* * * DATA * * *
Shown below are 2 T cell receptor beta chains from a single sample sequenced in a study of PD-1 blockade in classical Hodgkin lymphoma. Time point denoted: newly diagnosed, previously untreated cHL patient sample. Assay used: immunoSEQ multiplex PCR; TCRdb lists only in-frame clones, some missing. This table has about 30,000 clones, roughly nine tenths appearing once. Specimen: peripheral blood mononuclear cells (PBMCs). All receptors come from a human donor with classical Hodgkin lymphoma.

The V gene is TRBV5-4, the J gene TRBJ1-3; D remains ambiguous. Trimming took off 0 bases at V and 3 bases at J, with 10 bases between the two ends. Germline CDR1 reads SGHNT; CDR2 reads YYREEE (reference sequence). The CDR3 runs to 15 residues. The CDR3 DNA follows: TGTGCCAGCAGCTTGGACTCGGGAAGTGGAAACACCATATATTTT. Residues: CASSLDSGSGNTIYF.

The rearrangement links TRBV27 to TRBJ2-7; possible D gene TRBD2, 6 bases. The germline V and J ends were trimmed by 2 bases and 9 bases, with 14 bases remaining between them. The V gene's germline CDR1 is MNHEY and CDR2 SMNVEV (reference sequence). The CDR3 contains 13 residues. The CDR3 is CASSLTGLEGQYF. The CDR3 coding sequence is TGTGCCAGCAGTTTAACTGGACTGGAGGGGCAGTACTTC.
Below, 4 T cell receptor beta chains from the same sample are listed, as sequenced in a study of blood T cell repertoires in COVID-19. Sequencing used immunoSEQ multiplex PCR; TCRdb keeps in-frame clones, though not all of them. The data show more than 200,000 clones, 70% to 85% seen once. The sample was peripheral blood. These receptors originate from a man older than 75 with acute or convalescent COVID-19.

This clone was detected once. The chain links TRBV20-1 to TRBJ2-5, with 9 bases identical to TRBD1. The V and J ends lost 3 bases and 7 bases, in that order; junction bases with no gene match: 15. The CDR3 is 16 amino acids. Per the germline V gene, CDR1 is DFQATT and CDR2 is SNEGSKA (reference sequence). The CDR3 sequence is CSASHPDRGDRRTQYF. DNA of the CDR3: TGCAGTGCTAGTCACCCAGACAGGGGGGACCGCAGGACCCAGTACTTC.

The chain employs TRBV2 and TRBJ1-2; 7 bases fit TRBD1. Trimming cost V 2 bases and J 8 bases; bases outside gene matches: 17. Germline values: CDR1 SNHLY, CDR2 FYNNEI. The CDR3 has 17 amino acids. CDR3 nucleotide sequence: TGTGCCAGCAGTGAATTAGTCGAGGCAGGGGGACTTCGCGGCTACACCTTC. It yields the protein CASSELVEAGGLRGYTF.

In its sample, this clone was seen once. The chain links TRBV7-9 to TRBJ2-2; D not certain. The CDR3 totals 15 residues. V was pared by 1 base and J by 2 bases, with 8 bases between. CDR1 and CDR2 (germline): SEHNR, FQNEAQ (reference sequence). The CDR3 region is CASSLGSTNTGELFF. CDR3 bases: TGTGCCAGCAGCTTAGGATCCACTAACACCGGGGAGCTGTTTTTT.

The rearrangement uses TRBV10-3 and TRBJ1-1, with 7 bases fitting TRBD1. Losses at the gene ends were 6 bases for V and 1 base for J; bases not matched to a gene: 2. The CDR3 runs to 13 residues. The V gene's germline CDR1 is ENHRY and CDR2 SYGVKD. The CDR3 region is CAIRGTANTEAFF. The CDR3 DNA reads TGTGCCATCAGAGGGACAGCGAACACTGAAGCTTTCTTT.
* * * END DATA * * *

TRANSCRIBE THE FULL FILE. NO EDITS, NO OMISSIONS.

Shown below are 2 T cell receptor beta chains from a single sample sequenced in a study of PD-1 blockade in classical Hodgkin lymphoma. Time point denoted: newly diagnosed, previously untreated cHL patient sample. Assay used: immunoSEQ multiplex PCR; TCRdb lists only in-frame clones, some missing. This table has about 30,000 clones, roughly nine tenths appearing once. Specimen: peripheral blood mononuclear cells (PBMCs). All receptors come from a human donor with classical Hodgkin lymphoma.

The V gene is TRBV5-4, the J gene TRBJ1-3; D remains ambiguous. Trimming took off 0 bases at V and 3 bases at J, with 10 bases between the two ends. Germline CDR1 reads SGHNT; CDR2 reads YYREEE (reference sequence). The CDR3 runs to 15 residues. The CDR3 DNA follows: TGTGCCAGCAGCTTGGACTCGGGAAGTGGAAACACCATATATTTT. Residues: CASSLDSGSGNTIYF.

The rearrangement links TRBV27 to TRBJ2-7; possible D gene TRBD2, 6 bases. The germline V and J ends were trimmed by 2 bases and 9 bases, with 14 bases remaining between them. The V gene's germline CDR1 is MNHEY and CDR2 SMNVEV (reference sequence). The CDR3 contains 13 residues. The CDR3 is CASSLTGLEGQYF. The CDR3 coding sequence is TGTGCCAGCAGTTTAACTGGACTGGAGGGGCAGTACTTC.
Below, 4 T cell receptor beta chains from the same sample are listed, as sequenced in a study of blood T cell repertoires in COVID-19. Sequencing used immunoSEQ multiplex PCR; TCRdb keeps in-frame clones, though not all of them. The data show more than 200,000 clones, 70% to 85% seen once. The sample was peripheral blood. These receptors originate from a man older than 75 with acute or convalescent COVID-19.

This clone was detected once. The chain links TRBV20-1 to TRBJ2-5, with 9 bases identical to TRBD1. The V and J ends lost 3 bases and 7 bases, in that order; junction bases with no gene match: 15. The CDR3 is 16 amino acids. Per the germline V gene, CDR1 is DFQATT and CDR2 is SNEGSKA (reference sequence). The CDR3 sequence is CSASHPDRGDRRTQYF. DNA of the CDR3: TGCAGTGCTAGTCACCCAGACAGGGGGGACCGCAGGACCCAGTACTTC.

The chain employs TRBV2 and TRBJ1-2; 7 bases fit TRBD1. Trimming cost V 2 bases and J 8 bases; bases outside gene matches: 17. Germline values: CDR1 SNHLY, CDR2 FYNNEI. The CDR3 has 17 amino acids. CDR3 nucleotide sequence: TGTGCCAGCAGTGAATTAGTCGAGGCAGGGGGACTTCGCGGCTACACCTTC. It yields the protein CASSELVEAGGLRGYTF.

In its sample, this clone was seen once. The chain links TRBV7-9 to TRBJ2-2; D not certain. The CDR3 totals 15 residues. V was pared by 1 base and J by 2 bases, with 8 bases between. CDR1 and CDR2 (germline): SEHNR, FQNEAQ (reference sequence). The CDR3 region is CASSLGSTNTGELFF. CDR3 bases: TGTGCCAGCAGCTTAGGATCCACTAACACCGGGGAGCTGTTTTTT.

The rearrangement uses TRBV10-3 and TRBJ1-1, with 7 bases fitting TRBD1. Losses at the gene ends were 6 bases for V and 1 base for J; bases not matched to a gene: 2. The CDR3 runs to 13 residues. The V gene's germline CDR1 is ENHRY and CDR2 SYGVKD. The CDR3 region is CAIRGTANTEAFF. The CDR3 DNA reads TGTGCCATCAGAGGGACAGCGAACACTGAAGCTTTCTTT.